Which hominid was the first to use tools?
It is not known for sure which hominin species created and used Oldowan tools. Its emergence is often associated with the species Australopithecus garhi and its flourishing with early species of Homo such as H. habilis and H. ergaster.
The altered anatomy of H. erectus, Wrangham wrote, indicates that these beings, like us, were “creatures of flame.” There was one major problem with this hypothesis, however: Proving it would require evidence of controlled fire from at least 1.8 million years ago, when the first H. erectus appeared.
- At a certain point in the combustion reaction, called the ignition point, flames are produced. The flame is the visible portion of the fire. Flames consist primarily of carbon dioxide, water vapor, oxygen and nitrogen. If hot enough, the gases may become ionized to produce plasma.
- Chemical Composition of Fire. Fire is the result of a chemical reaction called combustion. At a certain point in the combustion reaction, called the ignition point, flames are produced. Flames consist primarily of carbon dioxide, water vapor, oxygen and nitrogen.
- Some scholars assume the development of primitive language-like systems (proto-language) as early as Homo habilis, while others place the development of symbolic communication only with Homo erectus (1.8 million years ago) or with Homo heidelbergensis (0.6 million years ago) and the development of language proper with
The oldest unequivocal evidence, found at Israel's Qesem Cave, dates back 300,000 to 400,000 years, associating the earliest control of fire with Homo sapiens and Neanderthals. Now, however, an international team of archaeologists has unearthed what appear to be traces of campfires that flickered 1 million years ago.
- Wheels were invented circa 3,500 B.C., and rapidly spread across the Eastern Hemisphere. Wheels are the archetype of a primitive, caveman-level technology. But in fact, they're so ingenious that it took until 3500 B.C. for someone to invent them.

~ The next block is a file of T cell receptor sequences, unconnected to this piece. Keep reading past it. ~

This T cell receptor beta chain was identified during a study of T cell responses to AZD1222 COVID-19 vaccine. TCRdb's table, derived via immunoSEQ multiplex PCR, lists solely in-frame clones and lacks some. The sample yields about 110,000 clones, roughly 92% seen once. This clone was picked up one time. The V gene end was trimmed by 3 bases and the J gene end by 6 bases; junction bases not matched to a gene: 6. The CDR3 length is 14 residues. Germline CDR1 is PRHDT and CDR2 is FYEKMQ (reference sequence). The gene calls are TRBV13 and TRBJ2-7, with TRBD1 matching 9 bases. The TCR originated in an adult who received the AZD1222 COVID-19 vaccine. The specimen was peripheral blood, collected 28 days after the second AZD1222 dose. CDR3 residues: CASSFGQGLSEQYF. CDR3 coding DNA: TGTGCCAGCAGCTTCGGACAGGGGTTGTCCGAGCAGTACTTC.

- Also, no good harness arrangement for horses was invented until about 200 BC, when one was invented in China. Women began to ride horses almost as soon as men, as shown in this Persian carving from 500 BC. Like men, they also fought from horseback as cavalry, at least in Central Asia.
- One of the best-known early Eocene horses was Eohippus angustidens, whose name means "dawn horse." Fossils of this species were first found during the 19th century in North America. For many years, dawn horse was believed to be the first horse, but now fossils of earlier horses have been discovered.
In addition to Ardi, a possible direct ancestor, it is possible here to find hominid fossils from as recently as 160,000 years ago—an early Homo sapiens like us—all the way back to Ardipithecus kadabba, one of the earliest known hominids, who lived almost six million years ago.
- Scientists do not know how life began on Earth. They do know that the early Earth's atmosphere was very different from the atmosphere now. In 1952, Stanley Miller was working with Harold C. Urey designed an experiment to see how complex organic molecules might have formed under the conditions of early Earth.
- Perhaps the world's most famous early human ancestor, the 3.2-million-year-old ape "Lucy" was the first Australopithecus afarensis skeleton ever found, though her remains are only about 40 percent complete (photo of Lucy's bones).
- Carnivorous humans go back a long way. Stone tools for butchering meat, and animal bones with corresponding cut marks on them, first appear in the fossil record about 2.5 million years ago. Some early humans may have started eating meat as a way to survive within their own ecological niche.
Updated: 18th November 2019